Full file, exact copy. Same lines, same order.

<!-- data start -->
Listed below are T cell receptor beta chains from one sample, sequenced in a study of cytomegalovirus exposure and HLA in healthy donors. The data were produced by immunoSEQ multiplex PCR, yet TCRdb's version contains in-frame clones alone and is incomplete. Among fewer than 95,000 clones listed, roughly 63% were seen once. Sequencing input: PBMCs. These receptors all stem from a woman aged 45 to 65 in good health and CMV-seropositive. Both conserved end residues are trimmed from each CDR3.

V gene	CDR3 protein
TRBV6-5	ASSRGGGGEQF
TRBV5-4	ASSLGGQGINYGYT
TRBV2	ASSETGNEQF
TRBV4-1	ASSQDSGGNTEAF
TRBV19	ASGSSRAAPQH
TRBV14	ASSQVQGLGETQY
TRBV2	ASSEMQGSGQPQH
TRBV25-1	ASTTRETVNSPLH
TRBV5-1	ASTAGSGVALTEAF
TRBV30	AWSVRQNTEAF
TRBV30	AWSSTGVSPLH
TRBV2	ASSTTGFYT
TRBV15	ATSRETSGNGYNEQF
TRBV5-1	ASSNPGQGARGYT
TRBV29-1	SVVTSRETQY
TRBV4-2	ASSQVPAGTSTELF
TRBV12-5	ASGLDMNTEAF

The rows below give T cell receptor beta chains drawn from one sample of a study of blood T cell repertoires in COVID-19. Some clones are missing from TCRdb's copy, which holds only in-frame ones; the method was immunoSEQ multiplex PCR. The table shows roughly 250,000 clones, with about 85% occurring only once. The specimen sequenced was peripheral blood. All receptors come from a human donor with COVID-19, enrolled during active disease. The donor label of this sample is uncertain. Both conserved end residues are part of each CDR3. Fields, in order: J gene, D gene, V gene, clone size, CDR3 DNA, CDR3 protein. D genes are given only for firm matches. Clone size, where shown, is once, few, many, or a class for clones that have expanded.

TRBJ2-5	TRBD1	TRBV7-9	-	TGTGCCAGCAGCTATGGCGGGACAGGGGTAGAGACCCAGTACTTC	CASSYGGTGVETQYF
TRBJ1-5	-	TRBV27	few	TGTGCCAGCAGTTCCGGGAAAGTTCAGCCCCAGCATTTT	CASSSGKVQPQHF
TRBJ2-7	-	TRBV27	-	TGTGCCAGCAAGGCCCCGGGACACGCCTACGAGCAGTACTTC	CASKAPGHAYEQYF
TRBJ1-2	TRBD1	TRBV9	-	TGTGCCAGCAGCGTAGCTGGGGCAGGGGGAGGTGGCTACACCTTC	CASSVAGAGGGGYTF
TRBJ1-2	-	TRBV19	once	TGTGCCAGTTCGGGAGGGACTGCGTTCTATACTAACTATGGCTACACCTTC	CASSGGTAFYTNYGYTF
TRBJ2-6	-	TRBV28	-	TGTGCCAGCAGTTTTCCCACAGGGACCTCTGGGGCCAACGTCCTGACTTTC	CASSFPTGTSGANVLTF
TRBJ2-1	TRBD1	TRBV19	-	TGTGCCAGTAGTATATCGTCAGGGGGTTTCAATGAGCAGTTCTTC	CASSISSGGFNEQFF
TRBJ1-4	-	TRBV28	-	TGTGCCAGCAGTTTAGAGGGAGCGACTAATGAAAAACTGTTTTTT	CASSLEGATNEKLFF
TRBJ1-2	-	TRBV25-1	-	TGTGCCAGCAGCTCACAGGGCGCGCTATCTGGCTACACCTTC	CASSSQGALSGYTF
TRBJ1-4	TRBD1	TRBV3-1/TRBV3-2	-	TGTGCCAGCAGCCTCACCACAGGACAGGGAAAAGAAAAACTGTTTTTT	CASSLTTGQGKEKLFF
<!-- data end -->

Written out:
Listed below are T cell receptor beta chains from one sample, sequenced in a study of cytomegalovirus exposure and HLA in healthy donors. The data were produced by immunoSEQ multiplex PCR, yet TCRdb's version contains in-frame clones alone and is incomplete. Among fewer than 95,000 clones listed, roughly 63% were seen once. Sequencing input: PBMCs. These receptors all stem from a woman aged 45 to 65 in good health and CMV-seropositive. Both conserved end residues are trimmed from each CDR3.

V gene	CDR3 protein
TRBV6-5	ASSRGGGGEQF
TRBV5-4	ASSLGGQGINYGYT
TRBV2	ASSETGNEQF
TRBV4-1	ASSQDSGGNTEAF
TRBV19	ASGSSRAAPQH
TRBV14	ASSQVQGLGETQY
TRBV2	ASSEMQGSGQPQH
TRBV25-1	ASTTRETVNSPLH
TRBV5-1	ASTAGSGVALTEAF
TRBV30	AWSVRQNTEAF
TRBV30	AWSSTGVSPLH
TRBV2	ASSTTGFYT
TRBV15	ATSRETSGNGYNEQF
TRBV5-1	ASSNPGQGARGYT
TRBV29-1	SVVTSRETQY
TRBV4-2	ASSQVPAGTSTELF
TRBV12-5	ASGLDMNTEAF

The rows below give T cell receptor beta chains drawn from one sample of a study of blood T cell repertoires in COVID-19. Some clones are missing from TCRdb's copy, which holds only in-frame ones; the method was immunoSEQ multiplex PCR. The table shows roughly 250,000 clones, with about 85% occurring only once. The specimen sequenced was peripheral blood. All receptors come from a human donor with COVID-19, enrolled during active disease. The donor label of this sample is uncertain. Both conserved end residues are part of each CDR3. Fields, in order: J gene, D gene, V gene, clone size, CDR3 DNA, CDR3 protein. D genes are given only for firm matches. Clone size, where shown, is once, few, many, or a class for clones that have expanded.

TRBJ2-5	TRBD1	TRBV7-9	-	TGTGCCAGCAGCTATGGCGGGACAGGGGTAGAGACCCAGTACTTC	CASSYGGTGVETQYF
TRBJ1-5	-	TRBV27	few	TGTGCCAGCAGTTCCGGGAAAGTTCAGCCCCAGCATTTT	CASSSGKVQPQHF
TRBJ2-7	-	TRBV27	-	TGTGCCAGCAAGGCCCCGGGACACGCCTACGAGCAGTACTTC	CASKAPGHAYEQYF
TRBJ1-2	TRBD1	TRBV9	-	TGTGCCAGCAGCGTAGCTGGGGCAGGGGGAGGTGGCTACACCTTC	CASSVAGAGGGGYTF
TRBJ1-2	-	TRBV19	once	TGTGCCAGTTCGGGAGGGACTGCGTTCTATACTAACTATGGCTACACCTTC	CASSGGTAFYTNYGYTF
TRBJ2-6	-	TRBV28	-	TGTGCCAGCAGTTTTCCCACAGGGACCTCTGGGGCCAACGTCCTGACTTTC	CASSFPTGTSGANVLTF
TRBJ2-1	TRBD1	TRBV19	-	TGTGCCAGTAGTATATCGTCAGGGGGTTTCAATGAGCAGTTCTTC	CASSISSGGFNEQFF
TRBJ1-4	-	TRBV28	-	TGTGCCAGCAGTTTAGAGGGAGCGACTAATGAAAAACTGTTTTTT	CASSLEGATNEKLFF
TRBJ1-2	-	TRBV25-1	-	TGTGCCAGCAGCTCACAGGGCGCGCTATCTGGCTACACCTTC	CASSSQGALSGYTF
TRBJ1-4	TRBD1	TRBV3-1/TRBV3-2	-	TGTGCCAGCAGCCTCACCACAGGACAGGGAAAAGAAAAACTGTTTTTT	CASSLTTGQGKEKLFF